In our November 2018 “Open Our Hearts – A Pastoral Letter Against Racism,” the United States Conference of Catholic Bishops acknowledged and asked for forgiveness for our past failures.

“Therefore, we, the Catholic Bishops of the United States, recognize the many times the Church has failed to live as Christ taught – to love our brothers and sisters. Acts of racism have been committed by leaders and members of the Catholic Church – by bishops, clergy, religious and laity – and its institutions. We express to them our deep sadness and regret. We also acknowledge those instances where we have not done enough or remained silent when serious acts of injustice were committed.

“We ask forgiveness to all who have been hurt by these sins committed in the past or in the present.”

At the same time, our church can be proud of many American Catholics who stood up for the victims of racism and fought vigorously against racial injustice, for example, Father Augustus Tolton—the first African-American Catholic priest; Sister Katharine Drexel; Sister Thea Bowman; and a host of lay leaders. Having grown up in St. Louis, I am proud of Cardinal Joseph Ritter’s decision to desegregate Catholic schools in St. Louis in the late 1940s.

Similar to proponents of slavery who predicted economic and social disaster for our nation if slavery were outlawed, proponents of legalized abortion today make dire predictions of a negative impact on women if the Supreme Court of the United States grants states greater latitude to regulate, let alone prohibit, abortion.

Abortion advocates pit women’s well-being against the lives of their children. In truth, once a child is conceived in a woman’s womb, the welfare and best interests of mother and child are intertwined.

The Catholics of the United States can be justly proud that their Church has for the past 50 years been a leader in efforts to protect both mother and child from the corporate ‘abortion.

At the same time, the Catholic community has also been a leader in developing practical resources to help and support women with difficult or premature pregnancies.

The sanctity of every human life and the dignity of every human person are fundamental truths. It is not necessary to have a religious affiliation to recognize that no one has the right to destroy another human life or to discriminate against another member of the human community because of their race and ethnicity.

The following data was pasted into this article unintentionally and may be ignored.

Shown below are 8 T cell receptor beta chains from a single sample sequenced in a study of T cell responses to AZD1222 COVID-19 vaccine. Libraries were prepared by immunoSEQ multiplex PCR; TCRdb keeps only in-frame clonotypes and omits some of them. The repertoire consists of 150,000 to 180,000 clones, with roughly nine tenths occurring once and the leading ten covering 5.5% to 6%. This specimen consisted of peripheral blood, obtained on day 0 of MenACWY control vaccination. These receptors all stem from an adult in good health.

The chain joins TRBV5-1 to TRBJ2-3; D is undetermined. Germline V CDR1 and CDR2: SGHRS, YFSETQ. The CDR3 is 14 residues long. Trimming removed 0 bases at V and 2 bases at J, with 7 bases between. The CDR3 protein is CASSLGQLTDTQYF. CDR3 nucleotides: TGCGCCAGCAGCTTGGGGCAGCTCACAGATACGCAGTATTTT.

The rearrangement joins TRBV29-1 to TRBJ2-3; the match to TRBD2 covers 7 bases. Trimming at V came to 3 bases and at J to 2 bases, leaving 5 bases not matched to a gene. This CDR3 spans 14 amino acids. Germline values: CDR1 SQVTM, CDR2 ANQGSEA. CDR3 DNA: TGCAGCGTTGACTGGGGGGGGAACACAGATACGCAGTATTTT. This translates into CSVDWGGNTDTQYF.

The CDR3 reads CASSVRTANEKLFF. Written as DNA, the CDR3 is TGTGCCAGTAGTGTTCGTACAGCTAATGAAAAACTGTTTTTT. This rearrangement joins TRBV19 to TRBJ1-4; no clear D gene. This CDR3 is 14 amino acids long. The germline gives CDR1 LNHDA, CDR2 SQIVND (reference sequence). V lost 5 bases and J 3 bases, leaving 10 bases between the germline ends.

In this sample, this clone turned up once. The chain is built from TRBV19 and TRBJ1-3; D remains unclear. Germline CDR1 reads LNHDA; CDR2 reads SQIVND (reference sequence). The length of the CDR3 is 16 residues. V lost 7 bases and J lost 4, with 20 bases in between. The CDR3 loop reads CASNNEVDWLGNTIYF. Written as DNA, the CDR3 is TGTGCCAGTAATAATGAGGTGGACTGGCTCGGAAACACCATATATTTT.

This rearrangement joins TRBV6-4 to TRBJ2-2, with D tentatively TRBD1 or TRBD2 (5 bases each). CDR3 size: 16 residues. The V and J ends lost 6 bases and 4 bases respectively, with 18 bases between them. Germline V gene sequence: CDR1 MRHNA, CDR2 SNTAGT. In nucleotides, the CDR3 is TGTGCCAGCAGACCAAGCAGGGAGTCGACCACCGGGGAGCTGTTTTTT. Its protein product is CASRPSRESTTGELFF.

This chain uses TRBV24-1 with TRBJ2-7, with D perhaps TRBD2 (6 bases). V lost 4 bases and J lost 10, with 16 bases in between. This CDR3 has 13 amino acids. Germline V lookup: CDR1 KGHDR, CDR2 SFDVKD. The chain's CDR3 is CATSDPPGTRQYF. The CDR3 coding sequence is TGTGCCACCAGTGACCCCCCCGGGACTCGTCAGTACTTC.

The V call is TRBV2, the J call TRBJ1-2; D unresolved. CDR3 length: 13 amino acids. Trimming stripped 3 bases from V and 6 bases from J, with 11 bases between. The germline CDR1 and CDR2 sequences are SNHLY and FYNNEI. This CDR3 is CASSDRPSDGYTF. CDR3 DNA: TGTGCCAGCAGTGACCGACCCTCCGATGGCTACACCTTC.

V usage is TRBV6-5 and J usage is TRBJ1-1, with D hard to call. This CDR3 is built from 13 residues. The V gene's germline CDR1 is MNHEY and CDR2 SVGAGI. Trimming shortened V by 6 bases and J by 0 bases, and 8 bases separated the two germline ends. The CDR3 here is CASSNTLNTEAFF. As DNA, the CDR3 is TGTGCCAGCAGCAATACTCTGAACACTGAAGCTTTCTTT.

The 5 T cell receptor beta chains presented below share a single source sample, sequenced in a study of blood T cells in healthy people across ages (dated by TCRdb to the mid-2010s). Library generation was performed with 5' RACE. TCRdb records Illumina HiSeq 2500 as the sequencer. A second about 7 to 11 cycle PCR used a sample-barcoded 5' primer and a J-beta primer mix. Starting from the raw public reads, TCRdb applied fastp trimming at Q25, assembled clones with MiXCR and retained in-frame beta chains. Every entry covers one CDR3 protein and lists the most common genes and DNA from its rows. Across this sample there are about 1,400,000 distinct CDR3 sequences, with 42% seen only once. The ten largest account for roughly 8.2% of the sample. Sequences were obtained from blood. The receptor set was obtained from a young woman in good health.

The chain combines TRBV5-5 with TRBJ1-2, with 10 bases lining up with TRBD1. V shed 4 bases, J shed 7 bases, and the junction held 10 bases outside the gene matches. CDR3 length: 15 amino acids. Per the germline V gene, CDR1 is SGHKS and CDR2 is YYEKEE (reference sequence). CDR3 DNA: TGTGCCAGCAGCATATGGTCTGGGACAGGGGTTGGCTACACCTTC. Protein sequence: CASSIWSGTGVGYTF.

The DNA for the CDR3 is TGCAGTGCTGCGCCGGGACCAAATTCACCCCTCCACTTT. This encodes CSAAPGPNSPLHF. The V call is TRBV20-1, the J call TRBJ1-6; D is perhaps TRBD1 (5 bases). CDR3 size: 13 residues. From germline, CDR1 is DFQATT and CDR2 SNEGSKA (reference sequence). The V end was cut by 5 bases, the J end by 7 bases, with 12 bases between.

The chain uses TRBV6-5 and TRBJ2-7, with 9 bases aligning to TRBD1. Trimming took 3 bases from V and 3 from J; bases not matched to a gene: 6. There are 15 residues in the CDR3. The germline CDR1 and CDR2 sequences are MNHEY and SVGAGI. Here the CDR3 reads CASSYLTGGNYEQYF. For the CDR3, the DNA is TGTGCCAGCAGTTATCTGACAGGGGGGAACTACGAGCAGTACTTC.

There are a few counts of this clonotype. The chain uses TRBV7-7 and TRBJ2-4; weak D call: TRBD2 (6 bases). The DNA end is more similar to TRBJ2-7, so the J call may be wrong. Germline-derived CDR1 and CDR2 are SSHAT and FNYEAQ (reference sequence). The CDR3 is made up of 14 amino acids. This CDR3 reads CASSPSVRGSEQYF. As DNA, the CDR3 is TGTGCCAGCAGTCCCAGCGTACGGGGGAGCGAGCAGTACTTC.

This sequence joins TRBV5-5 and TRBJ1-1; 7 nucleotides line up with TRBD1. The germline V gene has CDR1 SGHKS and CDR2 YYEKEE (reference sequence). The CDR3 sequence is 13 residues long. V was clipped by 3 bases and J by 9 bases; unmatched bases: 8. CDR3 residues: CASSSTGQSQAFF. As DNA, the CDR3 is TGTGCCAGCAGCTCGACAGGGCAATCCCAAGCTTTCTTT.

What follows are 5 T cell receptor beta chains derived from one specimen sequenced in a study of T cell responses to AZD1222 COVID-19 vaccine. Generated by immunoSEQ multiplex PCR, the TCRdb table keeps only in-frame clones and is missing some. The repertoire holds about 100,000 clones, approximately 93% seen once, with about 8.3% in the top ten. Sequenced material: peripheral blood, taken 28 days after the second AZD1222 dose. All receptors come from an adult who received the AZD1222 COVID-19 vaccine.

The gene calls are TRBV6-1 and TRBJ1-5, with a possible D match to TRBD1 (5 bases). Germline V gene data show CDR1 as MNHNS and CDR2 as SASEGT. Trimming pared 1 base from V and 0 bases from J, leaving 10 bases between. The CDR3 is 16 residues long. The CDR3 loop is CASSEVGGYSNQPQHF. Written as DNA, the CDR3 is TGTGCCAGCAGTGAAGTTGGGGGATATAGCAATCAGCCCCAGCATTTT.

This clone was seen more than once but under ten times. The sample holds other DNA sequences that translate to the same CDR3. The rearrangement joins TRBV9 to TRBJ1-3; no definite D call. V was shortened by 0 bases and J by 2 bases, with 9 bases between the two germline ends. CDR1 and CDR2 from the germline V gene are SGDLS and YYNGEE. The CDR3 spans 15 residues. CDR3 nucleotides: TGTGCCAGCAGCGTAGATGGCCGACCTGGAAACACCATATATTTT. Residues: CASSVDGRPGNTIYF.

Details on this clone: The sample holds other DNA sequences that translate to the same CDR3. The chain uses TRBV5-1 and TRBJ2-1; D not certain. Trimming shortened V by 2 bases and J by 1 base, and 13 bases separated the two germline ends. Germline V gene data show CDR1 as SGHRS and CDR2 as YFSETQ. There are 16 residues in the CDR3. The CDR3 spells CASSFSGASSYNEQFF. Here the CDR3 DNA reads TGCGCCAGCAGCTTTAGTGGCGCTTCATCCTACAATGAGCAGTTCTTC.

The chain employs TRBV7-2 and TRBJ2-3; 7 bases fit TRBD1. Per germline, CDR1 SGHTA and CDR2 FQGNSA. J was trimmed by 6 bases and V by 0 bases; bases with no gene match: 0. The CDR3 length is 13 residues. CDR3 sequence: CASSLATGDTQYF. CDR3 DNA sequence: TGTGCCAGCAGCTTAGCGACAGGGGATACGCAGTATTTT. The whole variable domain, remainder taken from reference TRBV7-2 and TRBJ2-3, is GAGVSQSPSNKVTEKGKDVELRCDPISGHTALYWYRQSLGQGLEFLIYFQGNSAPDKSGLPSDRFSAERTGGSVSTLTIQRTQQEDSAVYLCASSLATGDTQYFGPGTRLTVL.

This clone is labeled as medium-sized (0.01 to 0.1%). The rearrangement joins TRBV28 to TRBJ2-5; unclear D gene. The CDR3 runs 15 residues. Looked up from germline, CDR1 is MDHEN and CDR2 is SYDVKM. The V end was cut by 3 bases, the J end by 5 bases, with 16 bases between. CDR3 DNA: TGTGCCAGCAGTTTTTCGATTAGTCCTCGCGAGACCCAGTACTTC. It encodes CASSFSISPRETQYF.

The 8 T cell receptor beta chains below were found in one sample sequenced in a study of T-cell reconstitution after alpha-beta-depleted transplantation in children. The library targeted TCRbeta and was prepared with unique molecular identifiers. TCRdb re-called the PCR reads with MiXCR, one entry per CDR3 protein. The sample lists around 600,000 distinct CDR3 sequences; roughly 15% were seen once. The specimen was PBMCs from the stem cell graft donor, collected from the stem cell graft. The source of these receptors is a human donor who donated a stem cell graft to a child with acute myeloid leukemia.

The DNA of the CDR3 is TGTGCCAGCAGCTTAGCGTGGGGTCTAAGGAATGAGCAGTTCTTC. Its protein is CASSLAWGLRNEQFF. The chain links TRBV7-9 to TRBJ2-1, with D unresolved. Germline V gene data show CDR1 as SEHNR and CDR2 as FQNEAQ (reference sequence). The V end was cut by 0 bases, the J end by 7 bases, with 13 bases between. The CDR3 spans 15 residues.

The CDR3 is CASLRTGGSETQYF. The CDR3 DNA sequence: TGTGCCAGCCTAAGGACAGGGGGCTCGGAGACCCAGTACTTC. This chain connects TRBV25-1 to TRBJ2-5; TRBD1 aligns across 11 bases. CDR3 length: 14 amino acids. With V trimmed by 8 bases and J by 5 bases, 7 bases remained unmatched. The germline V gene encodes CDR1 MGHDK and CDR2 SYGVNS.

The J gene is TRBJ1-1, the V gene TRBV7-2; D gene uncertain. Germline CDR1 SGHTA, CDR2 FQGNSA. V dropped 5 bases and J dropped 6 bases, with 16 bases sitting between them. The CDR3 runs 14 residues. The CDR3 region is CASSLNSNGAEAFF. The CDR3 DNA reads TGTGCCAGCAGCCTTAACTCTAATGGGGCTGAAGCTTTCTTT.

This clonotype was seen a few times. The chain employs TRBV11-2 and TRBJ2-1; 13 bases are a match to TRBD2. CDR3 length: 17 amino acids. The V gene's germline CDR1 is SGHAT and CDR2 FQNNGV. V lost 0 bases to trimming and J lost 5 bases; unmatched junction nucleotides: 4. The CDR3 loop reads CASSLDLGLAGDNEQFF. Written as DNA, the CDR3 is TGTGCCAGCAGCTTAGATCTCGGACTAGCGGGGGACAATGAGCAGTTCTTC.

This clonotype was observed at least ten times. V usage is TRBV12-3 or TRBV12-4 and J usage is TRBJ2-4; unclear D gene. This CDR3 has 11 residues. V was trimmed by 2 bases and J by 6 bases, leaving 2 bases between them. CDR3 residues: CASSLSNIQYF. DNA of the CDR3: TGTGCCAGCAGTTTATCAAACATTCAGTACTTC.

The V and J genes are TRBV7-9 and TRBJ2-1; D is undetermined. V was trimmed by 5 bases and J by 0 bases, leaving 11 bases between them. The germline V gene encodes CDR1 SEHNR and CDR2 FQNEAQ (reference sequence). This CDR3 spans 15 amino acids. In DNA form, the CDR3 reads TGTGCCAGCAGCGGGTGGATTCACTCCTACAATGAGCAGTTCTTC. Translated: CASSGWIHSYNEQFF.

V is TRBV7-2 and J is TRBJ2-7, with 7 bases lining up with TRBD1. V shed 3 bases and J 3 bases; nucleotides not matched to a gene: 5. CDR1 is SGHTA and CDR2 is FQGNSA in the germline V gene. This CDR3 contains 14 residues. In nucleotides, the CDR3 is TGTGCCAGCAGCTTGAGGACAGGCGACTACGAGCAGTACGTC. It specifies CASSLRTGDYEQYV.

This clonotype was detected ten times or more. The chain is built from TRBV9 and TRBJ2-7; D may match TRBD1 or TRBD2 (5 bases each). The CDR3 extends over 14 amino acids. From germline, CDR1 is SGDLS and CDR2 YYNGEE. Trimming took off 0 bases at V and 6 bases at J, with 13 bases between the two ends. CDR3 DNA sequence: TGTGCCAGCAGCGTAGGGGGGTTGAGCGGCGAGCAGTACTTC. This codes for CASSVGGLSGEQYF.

These two great human rights movements – the protection of the right to life of the innocent unborn child and the defense of the civil rights and innate dignity of every human being, regardless of race or ethnicity – are naturally and deeply linked.

For 10 years of my priesthood, I have had the privilege of serving as a leader in our church’s pro-life efforts as well as serving as a pastor in predominantly African American communities.

Reason alone sheds light on both the dignity of every human being, regardless of race or ethnicity, as well as the right to life of every human being, regardless of age or stage of development.

Our Christian faith adds to what reason reveals. Christians believe that every human being is created in the divine image and that every human life is so valuable to God that Jesus gave his life at Calvary for each of us.

Martin Luther King Day and the March for Life celebrate equally obvious truths: 1) the sanctity of every human life, regardless of age or stage of development; and 2) the dignity of every human person, regardless of race or ethnic origin.

These annual January celebrations remind us of certain inalienable rights that are not conferred by government, but that our laws and public policies are obligated to protect.

Previous Article by a professor of religion published in 'Theology Today' |
Next PLYS, LÔ & MOHAMED - Sino-African relations: cooperation or new imperialism?